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Dev Biol (Basel). 2006;124:37-44.

Ecology and epidemiology of avian influenza in North and South America.

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  • 1US Department of Agriculture, APHIS, National Veterinary Services Laboratories, Ames, IA 10050, USA. dennis.a.senne@aphis.usda.gov

Abstract

Wild waterfowl and shorebirds are known to be the natural reservoir for influenza A viruses. Surveillance studies in waterfowl and shorebirds in North America show that influenza A viruses are repeatedly recovered from these birds. However, the virus recovery is influenced by geography, season, age and species of birds. In addition to the natural reservoir, the live-bird marketing system (LBMS) in certain regions of the United States has been recognized as a man-made reservoir of influenza viruses and has been linked to several outbreaks of low pathogenicity avian influenza (LPAI) in poultry. Outbreaks of LPAI in commercial poultry is attributed to movement of infected birds, dirty or improperly cleaned crates, and contaminated vehicles from the LBMS to poultry farms. However, in the majority of outbreaks in poultry, the source of infection is suspected to be wild aquatic birds or the source is unknown. Since 2002, three outbreaks of highly pathogenic avian influenza (HPAI) have occurred in the Americas; one each in Chile (H7N3), United States (H5N2), and Canada (H7N3). In each of these outbreaks, a precursor virus of low pathogenicity mutated to become highly pathogenic after circulating in poultry. The HPAI viruses recovered from the three outbreaks had unique molecular and phenotypic characteristics that do not conform to other known HPAI viruses. These findings emphasize the need for monitoring wild and domestic bird species for presence of influenza A viruses.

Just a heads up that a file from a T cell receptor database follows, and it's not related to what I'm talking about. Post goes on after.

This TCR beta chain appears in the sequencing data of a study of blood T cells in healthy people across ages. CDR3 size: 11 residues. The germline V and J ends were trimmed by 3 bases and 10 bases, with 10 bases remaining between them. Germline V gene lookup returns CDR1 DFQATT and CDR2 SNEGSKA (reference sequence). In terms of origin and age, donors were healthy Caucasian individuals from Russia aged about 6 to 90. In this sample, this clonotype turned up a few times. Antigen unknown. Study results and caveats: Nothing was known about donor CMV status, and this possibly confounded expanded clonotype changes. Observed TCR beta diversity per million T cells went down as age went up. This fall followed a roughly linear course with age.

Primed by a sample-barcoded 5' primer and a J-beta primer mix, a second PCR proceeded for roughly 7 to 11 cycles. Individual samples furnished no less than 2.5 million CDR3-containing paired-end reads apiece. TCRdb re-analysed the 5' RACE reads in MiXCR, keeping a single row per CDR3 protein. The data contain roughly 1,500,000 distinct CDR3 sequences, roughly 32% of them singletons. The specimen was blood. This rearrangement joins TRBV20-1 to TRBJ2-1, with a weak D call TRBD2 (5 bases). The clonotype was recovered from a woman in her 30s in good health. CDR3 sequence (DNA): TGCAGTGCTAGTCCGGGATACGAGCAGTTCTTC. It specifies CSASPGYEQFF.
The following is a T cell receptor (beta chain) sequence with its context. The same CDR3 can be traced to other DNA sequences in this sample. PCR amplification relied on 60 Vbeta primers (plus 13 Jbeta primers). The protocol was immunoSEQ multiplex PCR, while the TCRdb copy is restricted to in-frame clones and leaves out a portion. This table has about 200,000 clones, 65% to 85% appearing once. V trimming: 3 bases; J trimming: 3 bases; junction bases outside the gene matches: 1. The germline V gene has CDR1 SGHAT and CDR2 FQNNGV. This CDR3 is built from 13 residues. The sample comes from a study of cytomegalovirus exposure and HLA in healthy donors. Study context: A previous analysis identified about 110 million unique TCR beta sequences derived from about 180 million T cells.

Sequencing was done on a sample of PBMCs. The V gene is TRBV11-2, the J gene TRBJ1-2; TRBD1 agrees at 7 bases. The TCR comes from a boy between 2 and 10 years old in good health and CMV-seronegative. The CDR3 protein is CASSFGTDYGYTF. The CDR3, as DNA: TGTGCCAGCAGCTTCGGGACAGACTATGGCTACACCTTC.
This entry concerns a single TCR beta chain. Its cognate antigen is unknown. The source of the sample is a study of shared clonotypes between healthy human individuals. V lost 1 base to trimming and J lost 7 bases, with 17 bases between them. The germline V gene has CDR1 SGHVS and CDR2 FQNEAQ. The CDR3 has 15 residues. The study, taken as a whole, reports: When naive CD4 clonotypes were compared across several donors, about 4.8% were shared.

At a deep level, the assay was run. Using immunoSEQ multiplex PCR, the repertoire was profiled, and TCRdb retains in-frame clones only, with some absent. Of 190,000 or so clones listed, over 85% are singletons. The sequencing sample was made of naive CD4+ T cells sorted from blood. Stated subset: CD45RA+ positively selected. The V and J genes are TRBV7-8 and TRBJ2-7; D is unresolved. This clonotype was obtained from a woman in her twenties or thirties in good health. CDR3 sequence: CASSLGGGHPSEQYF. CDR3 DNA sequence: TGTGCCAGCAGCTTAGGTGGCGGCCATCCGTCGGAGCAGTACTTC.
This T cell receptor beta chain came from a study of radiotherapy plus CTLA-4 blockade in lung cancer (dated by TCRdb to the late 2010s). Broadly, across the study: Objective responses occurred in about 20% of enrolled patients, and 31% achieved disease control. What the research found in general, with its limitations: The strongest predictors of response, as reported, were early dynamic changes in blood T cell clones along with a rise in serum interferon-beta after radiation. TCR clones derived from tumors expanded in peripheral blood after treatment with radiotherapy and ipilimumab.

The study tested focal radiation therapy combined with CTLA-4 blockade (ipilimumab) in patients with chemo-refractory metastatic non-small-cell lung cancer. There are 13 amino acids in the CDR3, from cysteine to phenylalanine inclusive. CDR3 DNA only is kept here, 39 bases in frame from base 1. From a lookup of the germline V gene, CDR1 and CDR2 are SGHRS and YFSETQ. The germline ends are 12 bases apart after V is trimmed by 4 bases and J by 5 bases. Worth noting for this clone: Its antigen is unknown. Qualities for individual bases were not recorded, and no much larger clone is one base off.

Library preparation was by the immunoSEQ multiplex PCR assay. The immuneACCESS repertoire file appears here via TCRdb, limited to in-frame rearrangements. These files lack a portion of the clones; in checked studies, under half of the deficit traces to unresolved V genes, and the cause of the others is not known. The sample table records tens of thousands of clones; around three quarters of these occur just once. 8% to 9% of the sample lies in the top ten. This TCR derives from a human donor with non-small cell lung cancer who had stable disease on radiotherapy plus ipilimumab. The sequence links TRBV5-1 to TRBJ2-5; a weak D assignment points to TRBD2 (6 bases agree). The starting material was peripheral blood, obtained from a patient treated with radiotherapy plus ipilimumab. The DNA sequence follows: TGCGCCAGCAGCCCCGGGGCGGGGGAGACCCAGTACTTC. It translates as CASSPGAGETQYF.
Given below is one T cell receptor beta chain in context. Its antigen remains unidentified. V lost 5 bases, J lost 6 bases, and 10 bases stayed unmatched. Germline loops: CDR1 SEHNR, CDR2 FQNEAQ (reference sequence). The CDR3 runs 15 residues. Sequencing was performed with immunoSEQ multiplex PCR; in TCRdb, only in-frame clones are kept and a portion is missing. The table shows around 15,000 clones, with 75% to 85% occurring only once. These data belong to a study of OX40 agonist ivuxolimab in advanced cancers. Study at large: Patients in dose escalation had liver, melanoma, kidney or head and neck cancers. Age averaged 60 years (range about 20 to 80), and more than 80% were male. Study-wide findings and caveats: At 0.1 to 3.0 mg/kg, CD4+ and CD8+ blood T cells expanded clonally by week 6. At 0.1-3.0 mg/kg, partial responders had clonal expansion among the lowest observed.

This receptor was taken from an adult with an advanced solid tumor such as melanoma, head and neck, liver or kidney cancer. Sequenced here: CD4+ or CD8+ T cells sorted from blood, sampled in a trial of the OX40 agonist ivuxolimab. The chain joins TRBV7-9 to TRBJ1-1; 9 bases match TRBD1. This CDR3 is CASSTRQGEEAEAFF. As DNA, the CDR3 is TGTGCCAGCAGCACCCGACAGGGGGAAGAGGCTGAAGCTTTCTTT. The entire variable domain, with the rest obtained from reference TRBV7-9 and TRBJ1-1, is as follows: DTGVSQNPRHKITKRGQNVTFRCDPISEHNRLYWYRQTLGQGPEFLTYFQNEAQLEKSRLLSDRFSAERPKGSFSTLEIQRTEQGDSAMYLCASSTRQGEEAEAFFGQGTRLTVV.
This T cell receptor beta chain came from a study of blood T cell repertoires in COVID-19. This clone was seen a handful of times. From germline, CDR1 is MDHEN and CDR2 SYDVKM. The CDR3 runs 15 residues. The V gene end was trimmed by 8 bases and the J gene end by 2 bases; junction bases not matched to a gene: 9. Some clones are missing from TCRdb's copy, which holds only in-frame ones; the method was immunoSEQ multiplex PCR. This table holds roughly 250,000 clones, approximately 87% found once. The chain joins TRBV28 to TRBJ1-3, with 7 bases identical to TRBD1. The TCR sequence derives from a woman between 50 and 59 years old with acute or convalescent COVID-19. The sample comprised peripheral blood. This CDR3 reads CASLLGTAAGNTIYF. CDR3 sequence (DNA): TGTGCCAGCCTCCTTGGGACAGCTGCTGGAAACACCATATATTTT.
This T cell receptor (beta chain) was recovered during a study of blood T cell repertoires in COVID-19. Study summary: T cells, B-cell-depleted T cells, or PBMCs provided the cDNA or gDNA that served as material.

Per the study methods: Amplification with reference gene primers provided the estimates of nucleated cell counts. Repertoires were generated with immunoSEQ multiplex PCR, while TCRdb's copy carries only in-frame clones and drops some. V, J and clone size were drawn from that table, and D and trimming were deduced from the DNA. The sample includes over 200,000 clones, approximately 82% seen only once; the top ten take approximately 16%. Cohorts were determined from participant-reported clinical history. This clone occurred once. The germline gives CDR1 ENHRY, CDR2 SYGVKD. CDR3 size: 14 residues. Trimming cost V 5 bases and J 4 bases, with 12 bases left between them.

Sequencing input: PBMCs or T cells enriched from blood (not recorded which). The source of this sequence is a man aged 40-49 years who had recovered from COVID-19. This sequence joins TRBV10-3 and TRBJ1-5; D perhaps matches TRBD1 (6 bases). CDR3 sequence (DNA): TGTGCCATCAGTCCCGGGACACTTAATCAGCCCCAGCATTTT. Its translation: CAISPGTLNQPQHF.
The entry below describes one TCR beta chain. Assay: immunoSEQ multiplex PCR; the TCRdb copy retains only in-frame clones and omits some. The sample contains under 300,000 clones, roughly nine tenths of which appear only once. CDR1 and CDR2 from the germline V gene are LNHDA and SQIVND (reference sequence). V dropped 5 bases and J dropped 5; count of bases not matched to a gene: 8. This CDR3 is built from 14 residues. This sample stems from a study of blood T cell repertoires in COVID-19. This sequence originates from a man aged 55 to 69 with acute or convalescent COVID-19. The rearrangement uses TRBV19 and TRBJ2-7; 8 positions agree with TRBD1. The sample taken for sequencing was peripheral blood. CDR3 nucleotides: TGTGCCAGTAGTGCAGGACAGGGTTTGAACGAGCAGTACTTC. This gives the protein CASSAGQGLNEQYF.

PMID:
16447492
[PubMed - indexed for MEDLINE]
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